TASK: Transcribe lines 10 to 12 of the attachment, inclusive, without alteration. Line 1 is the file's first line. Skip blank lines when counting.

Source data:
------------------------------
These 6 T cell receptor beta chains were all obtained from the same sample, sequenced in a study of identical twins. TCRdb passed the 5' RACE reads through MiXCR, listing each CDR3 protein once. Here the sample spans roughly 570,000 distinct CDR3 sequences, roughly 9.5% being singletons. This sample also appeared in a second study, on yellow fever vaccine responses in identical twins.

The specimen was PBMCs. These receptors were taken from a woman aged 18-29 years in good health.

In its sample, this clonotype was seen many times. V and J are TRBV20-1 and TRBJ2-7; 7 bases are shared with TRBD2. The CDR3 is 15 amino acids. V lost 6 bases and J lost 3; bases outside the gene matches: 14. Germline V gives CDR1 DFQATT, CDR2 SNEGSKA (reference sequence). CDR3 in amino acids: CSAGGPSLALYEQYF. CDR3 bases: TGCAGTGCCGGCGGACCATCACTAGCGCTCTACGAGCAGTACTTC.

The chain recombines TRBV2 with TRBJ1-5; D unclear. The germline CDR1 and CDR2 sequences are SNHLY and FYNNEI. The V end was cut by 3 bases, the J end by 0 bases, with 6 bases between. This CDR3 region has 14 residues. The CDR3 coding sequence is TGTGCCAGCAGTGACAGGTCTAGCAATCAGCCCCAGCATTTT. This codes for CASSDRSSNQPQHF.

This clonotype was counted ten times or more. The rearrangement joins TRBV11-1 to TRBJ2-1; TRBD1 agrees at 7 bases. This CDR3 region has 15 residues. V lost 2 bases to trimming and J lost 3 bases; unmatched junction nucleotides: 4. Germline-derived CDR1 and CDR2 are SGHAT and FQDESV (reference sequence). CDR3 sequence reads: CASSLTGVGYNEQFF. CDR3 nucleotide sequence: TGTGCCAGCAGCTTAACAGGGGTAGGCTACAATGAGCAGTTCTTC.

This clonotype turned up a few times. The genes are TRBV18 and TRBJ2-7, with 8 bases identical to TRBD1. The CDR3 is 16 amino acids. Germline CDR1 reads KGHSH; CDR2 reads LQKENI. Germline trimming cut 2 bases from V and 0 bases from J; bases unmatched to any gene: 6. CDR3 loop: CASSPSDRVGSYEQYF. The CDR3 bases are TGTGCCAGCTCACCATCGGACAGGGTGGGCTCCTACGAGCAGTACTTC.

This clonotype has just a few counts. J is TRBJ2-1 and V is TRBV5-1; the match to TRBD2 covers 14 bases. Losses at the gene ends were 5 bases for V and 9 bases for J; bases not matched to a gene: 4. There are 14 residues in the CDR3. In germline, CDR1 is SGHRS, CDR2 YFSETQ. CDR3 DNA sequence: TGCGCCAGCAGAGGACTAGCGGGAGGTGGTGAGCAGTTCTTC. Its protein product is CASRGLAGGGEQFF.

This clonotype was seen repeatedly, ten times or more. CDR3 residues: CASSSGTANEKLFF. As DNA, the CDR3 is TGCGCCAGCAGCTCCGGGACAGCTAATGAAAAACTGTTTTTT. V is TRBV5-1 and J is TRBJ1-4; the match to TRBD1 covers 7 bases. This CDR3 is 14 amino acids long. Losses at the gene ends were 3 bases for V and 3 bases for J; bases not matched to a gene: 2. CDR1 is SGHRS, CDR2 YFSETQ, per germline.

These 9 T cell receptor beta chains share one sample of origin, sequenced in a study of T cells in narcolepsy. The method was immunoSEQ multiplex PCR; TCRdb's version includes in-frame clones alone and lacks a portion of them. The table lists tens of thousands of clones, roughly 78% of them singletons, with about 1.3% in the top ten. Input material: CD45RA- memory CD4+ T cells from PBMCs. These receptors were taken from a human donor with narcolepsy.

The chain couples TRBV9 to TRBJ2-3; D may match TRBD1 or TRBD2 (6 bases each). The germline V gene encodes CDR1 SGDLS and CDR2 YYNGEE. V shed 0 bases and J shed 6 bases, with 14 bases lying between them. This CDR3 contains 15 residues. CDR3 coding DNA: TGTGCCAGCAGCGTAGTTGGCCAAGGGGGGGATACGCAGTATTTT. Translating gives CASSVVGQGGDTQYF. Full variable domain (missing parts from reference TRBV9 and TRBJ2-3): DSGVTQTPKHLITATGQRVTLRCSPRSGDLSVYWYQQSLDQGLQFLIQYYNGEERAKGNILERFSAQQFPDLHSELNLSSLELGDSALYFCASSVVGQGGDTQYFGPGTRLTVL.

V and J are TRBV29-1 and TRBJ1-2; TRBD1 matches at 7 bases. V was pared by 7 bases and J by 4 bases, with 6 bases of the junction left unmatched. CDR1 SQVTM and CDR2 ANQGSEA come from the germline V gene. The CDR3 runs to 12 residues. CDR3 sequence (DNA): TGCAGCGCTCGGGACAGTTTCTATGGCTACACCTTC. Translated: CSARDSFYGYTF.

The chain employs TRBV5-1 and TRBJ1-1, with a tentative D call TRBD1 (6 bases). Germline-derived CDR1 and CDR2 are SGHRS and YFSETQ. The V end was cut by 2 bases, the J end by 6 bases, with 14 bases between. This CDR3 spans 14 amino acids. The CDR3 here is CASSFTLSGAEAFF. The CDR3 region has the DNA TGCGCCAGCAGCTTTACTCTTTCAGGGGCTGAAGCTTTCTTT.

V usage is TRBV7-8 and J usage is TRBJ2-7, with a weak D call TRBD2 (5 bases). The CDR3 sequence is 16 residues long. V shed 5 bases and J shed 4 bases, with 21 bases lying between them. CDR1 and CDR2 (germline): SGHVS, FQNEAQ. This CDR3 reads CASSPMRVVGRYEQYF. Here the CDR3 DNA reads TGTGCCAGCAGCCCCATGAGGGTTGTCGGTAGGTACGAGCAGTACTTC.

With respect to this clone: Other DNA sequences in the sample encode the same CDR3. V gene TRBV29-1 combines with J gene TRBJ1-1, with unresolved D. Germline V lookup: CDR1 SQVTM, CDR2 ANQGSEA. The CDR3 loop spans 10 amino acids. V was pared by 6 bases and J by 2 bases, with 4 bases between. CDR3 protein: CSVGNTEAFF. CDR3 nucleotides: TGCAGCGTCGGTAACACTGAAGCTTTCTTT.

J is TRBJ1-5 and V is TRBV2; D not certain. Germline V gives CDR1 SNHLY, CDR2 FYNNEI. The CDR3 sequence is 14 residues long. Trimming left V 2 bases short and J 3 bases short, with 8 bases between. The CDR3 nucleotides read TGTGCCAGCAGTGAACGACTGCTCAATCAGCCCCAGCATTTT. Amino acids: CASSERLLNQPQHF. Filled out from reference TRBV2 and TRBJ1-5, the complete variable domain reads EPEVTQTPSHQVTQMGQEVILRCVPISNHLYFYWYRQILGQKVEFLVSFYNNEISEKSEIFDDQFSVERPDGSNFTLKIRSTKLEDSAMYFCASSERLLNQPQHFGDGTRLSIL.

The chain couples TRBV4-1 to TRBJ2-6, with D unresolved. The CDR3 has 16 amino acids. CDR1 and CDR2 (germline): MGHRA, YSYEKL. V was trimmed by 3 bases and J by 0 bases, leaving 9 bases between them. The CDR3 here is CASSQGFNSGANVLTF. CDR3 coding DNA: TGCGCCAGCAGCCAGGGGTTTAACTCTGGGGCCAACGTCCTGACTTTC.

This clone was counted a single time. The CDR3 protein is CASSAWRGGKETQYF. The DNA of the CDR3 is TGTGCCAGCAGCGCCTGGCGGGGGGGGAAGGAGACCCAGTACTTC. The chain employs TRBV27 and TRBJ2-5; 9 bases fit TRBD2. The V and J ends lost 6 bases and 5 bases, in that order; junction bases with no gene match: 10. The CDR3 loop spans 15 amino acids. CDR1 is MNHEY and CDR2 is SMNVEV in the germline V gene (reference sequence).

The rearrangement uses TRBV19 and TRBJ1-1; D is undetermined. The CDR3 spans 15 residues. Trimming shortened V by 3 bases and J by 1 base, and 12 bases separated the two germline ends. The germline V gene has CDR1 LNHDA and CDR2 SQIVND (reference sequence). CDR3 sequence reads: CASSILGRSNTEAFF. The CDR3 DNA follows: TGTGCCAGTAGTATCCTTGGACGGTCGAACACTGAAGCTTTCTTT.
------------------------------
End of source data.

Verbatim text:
The chain couples TRBV9 to TRBJ2-3; D may match TRBD1 or TRBD2 (6 bases each). The germline V gene encodes CDR1 SGDLS and CDR2 YYNGEE. V shed 0 bases and J shed 6 bases, with 14 bases lying between them. This CDR3 contains 15 residues. CDR3 coding DNA: TGTGCCAGCAGCGTAGTTGGCCAAGGGGGGGATACGCAGTATTTT. Translating gives CASSVVGQGGDTQYF. Full variable domain (missing parts from reference TRBV9 and TRBJ2-3): DSGVTQTPKHLITATGQRVTLRCSPRSGDLSVYWYQQSLDQGLQFLIQYYNGEERAKGNILERFSAQQFPDLHSELNLSSLELGDSALYFCASSVVGQGGDTQYFGPGTRLTVL.

V and J are TRBV29-1 and TRBJ1-2; TRBD1 matches at 7 bases. V was pared by 7 bases and J by 4 bases, with 6 bases of the junction left unmatched. CDR1 SQVTM and CDR2 ANQGSEA come from the germline V gene. The CDR3 runs to 12 residues. CDR3 sequence (DNA): TGCAGCGCTCGGGACAGTTTCTATGGCTACACCTTC. Translated: CSARDSFYGYTF.

The chain employs TRBV5-1 and TRBJ1-1, with a tentative D call TRBD1 (6 bases). Germline-derived CDR1 and CDR2 are SGHRS and YFSETQ. The V end was cut by 2 bases, the J end by 6 bases, with 14 bases between. This CDR3 spans 14 amino acids. The CDR3 here is CASSFTLSGAEAFF. The CDR3 region has the DNA TGCGCCAGCAGCTTTACTCTTTCAGGGGCTGAAGCTTTCTTT.